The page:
Mutable Database

We’re still not quite ready to implement our first mutation … because we’re storing our data in an immutable map. Once again, we’re not going to take on running an external database, instead we’ll put our immutable map inside an Atom. We’ll also do some refactoring that will make our eventual transition to an external database that much easier.

System Map

In the previous versions of the application, the database data was an immutable map, and all the logic for traversing that map was inside the my.clojure-game-geek.schema namespace. With this change, we’re breaking things apart, there’ll be a new namespace, and new component, to encapsulate the database itself.

digraph {

  server [label=":server"]
  schema [label=":schema-provider"]
  db [label=":db"]

  server -> schema -> db


db namespace

(ns my.clojure-game-geek.db
  (:require [clojure.edn :as edn]
            [ :as io]
            [com.stuartsierra.component :as component]))

(defrecord ClojureGameGeekDb [data]


  (start [this]
    (assoc this :data (-> (io/resource "cgg-data.edn")

  (stop [this]
    (assoc this :data nil)))

(defn find-game-by-id
  [db game-id]
  (->> db
    (filter #(= game-id (:id %)))

(defn find-member-by-id
  [db member-id]
  (->> db
    (filter #(= member-id (:id %)))

(defn list-designers-for-game
  [db game-id]
  (let [designers (:designers (find-game-by-id db game-id))]
    (->> db
      (filter #(contains? designers (:id %))))))

(defn list-games-for-designer
  [db designer-id]
  (->> db
    (filter #(-> % :designers (contains? designer-id)))))

(defn list-ratings-for-game
  [db game-id]
  (->> db
    (filter #(= game-id (:game-id %)))))

(defn list-ratings-for-member
  [db member-id]
  (->> db
    (filter #(= member-id (:member-id %)))))

This namespace does two things:

  • Defines a component in terms of a record and a constructor function
  • Provides an API for database access focused upon that component

At this point, the Component is nothing more than a home for the :data Atom. That Atom is created and initialized inside the start lifecycle method.

All of those data access functions follow.

This code employs a few reasonable conventions:

  • find- prefix for functions that get data by primary key, and may return nil if not found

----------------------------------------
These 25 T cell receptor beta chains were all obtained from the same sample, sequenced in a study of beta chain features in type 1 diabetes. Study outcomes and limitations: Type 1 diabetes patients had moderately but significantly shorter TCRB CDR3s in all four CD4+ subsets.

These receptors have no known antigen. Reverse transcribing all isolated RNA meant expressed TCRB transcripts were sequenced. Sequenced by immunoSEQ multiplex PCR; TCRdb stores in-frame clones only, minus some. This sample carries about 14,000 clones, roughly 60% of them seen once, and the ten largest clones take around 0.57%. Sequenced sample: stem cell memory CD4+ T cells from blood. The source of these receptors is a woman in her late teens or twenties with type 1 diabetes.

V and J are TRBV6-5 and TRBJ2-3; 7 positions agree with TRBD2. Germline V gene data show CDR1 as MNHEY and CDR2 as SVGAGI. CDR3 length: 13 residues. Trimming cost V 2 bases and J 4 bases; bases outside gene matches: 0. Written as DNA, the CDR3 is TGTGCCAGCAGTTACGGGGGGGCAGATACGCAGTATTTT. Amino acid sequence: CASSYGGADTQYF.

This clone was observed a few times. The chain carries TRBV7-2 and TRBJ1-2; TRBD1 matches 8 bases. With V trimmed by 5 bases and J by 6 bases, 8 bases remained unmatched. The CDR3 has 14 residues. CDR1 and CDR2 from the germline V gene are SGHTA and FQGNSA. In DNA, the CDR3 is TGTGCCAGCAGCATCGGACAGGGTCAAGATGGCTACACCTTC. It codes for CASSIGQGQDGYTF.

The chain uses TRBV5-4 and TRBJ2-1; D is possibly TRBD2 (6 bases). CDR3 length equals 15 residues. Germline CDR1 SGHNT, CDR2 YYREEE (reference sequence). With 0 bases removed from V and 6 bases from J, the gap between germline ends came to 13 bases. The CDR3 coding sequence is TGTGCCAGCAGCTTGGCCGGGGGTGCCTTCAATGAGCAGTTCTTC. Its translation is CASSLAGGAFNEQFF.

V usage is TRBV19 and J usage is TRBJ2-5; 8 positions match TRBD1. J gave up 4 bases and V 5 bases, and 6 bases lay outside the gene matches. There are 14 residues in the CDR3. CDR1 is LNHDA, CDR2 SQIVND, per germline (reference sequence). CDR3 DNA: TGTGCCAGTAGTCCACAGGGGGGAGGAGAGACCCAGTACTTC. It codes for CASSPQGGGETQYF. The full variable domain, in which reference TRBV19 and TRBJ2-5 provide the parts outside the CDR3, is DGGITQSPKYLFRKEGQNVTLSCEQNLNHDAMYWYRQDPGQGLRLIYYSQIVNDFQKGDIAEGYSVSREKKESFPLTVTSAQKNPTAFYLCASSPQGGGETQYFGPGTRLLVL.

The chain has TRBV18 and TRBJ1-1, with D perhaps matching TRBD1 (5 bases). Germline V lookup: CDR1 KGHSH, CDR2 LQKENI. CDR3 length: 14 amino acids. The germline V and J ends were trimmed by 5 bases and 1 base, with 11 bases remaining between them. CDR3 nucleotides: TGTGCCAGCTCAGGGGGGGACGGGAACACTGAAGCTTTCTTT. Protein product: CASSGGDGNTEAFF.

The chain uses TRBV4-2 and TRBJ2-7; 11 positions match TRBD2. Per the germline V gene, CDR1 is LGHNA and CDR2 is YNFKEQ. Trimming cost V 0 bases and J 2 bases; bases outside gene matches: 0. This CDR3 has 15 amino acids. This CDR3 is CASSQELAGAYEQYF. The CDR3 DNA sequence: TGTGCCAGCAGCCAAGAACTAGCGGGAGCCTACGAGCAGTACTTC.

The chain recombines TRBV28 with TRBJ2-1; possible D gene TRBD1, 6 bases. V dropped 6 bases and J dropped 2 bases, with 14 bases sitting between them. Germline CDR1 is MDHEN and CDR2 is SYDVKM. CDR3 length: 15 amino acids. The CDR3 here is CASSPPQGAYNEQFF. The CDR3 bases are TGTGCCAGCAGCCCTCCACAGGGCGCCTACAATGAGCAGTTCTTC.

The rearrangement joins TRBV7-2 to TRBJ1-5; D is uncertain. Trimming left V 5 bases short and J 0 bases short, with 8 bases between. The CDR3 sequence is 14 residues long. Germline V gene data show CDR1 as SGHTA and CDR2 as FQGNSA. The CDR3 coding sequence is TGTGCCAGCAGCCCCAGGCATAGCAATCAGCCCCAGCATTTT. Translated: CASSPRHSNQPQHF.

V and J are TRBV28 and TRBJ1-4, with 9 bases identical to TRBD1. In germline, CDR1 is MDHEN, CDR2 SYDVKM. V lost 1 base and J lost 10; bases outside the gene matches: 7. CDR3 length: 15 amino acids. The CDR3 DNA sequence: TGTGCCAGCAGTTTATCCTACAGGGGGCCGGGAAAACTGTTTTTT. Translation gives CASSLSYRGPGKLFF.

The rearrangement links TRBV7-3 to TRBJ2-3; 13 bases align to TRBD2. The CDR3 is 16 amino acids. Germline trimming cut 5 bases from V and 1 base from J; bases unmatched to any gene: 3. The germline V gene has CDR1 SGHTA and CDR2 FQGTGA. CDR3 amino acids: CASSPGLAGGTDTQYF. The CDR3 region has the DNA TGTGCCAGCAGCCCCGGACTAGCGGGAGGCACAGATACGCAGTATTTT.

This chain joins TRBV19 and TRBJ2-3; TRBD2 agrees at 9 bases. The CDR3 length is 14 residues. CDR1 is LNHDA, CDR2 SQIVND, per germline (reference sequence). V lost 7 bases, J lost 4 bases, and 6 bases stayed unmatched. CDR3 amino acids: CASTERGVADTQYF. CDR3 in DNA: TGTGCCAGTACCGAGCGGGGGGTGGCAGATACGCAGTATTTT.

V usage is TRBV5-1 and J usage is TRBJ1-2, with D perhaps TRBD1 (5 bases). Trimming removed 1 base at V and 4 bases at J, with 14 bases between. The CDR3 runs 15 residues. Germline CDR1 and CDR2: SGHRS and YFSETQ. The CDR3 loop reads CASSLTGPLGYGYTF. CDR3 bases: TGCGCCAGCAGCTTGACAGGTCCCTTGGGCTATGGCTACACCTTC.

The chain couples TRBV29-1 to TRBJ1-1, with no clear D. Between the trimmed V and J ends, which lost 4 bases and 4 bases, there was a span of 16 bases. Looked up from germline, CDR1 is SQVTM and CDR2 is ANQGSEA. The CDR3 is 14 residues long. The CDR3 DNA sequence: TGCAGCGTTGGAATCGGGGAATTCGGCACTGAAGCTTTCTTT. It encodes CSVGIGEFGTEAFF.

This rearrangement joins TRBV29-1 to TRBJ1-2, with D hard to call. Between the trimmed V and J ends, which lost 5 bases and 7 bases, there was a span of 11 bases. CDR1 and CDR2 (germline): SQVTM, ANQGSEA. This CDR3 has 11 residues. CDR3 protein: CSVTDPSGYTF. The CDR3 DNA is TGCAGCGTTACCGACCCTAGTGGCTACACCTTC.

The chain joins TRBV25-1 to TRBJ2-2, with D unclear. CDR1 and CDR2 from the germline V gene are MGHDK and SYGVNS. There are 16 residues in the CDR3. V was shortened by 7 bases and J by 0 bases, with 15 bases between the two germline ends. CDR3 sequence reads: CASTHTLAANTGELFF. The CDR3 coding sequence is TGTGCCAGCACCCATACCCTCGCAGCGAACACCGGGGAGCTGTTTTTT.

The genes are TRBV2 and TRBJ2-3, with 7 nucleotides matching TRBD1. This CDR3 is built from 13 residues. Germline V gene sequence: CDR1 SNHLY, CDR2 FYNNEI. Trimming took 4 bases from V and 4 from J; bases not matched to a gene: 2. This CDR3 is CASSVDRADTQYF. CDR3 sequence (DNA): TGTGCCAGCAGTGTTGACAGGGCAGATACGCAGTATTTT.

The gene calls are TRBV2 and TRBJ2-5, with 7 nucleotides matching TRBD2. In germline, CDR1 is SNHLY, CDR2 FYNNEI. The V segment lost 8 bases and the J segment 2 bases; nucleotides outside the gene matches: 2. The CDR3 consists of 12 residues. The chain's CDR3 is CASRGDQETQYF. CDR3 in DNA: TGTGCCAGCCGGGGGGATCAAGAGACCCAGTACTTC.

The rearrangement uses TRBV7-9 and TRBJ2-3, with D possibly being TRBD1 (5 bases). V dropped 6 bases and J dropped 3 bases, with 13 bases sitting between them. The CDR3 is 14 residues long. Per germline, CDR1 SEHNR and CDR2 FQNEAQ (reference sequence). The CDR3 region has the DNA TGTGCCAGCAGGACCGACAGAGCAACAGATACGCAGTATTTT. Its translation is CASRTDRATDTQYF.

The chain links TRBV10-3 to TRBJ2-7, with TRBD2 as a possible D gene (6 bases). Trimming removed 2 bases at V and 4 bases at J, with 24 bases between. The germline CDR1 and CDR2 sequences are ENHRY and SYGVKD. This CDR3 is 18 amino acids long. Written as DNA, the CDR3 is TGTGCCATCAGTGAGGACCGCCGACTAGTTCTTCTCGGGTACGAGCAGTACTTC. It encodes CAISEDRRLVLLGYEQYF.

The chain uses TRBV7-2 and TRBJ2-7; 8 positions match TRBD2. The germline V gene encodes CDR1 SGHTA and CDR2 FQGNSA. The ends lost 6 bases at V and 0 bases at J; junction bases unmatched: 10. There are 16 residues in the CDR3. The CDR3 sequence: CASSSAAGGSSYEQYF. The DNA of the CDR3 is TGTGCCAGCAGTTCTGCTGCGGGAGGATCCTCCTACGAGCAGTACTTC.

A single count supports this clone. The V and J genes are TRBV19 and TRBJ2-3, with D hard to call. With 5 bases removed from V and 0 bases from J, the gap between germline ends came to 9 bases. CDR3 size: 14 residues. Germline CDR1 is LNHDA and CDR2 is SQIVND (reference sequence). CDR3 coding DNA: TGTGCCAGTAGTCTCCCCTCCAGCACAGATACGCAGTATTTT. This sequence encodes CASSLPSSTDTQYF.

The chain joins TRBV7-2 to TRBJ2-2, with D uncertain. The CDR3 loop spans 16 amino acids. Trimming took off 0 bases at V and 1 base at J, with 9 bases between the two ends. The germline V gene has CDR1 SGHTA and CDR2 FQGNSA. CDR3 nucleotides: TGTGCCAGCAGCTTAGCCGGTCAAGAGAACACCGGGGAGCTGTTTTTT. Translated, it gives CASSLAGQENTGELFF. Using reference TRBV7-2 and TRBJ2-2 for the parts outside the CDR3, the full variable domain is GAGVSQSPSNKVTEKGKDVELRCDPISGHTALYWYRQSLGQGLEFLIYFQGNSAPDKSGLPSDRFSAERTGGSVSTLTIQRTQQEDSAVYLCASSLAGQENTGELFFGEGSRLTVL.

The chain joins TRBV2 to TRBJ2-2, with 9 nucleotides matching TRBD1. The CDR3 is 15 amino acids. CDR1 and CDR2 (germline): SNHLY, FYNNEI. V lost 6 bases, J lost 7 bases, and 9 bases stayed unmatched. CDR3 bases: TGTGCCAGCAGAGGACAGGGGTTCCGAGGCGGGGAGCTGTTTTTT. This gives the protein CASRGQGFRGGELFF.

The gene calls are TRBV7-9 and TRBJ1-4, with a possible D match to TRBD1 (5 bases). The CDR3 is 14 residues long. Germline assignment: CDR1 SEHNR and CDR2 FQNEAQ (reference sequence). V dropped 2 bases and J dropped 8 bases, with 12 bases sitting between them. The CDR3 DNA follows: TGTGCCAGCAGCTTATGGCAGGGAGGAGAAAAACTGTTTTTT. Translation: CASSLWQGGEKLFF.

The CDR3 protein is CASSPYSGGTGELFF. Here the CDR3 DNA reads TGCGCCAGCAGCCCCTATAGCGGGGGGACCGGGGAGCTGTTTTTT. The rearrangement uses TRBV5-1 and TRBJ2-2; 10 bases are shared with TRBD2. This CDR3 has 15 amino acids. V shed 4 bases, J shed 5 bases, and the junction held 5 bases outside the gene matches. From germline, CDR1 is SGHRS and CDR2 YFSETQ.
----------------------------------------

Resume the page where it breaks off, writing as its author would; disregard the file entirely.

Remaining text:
• list- prefix is like find-, but returns a seq of matches
  • The :db component is always the first parameter, as db

Later, when we add some mutations, we’ll define further functions and new naming and coding conventions.

The common trait for all of these is the (-> db :data deref ...) code; in other words, reach into the component, access the :data property (the Atom) and deref the Atom to get the immutable map.

Looking forward to when we do have an external database … these functions will change, but their signatures (their parameters and return values) will not. Any code that invokes these functions, for example the field resolver functions defined in my.clojure-game-geek.schema, will work, unchanged, after we swap in the external database implementation.

system namespace

We need to introduce the new :db component, and wire it into the system.

(ns my.clojure-game-geek.system
  (:require [com.stuartsierra.component :as component]
            [my.clojure-game-geek.schema :as schema]
            [my.clojure-game-geek.server :as server]
            [my.clojure-game-geek.db :as db]))

(defn new-system
  (assoc (component/system-map)
    :db (db/map->ClojureGameGeekDb {})
    :server (component/using (server/map->Server {})
    :schema-provider (component/using
                       (schema/map->SchemaProvider {})

As promised previously, namespaces that use the system (such as the user namespace) don’t change at all. Likewise, the :server component (and my.clojure-game-geek.server namespace don’t have to change even though the schema used by the component has changed drastically.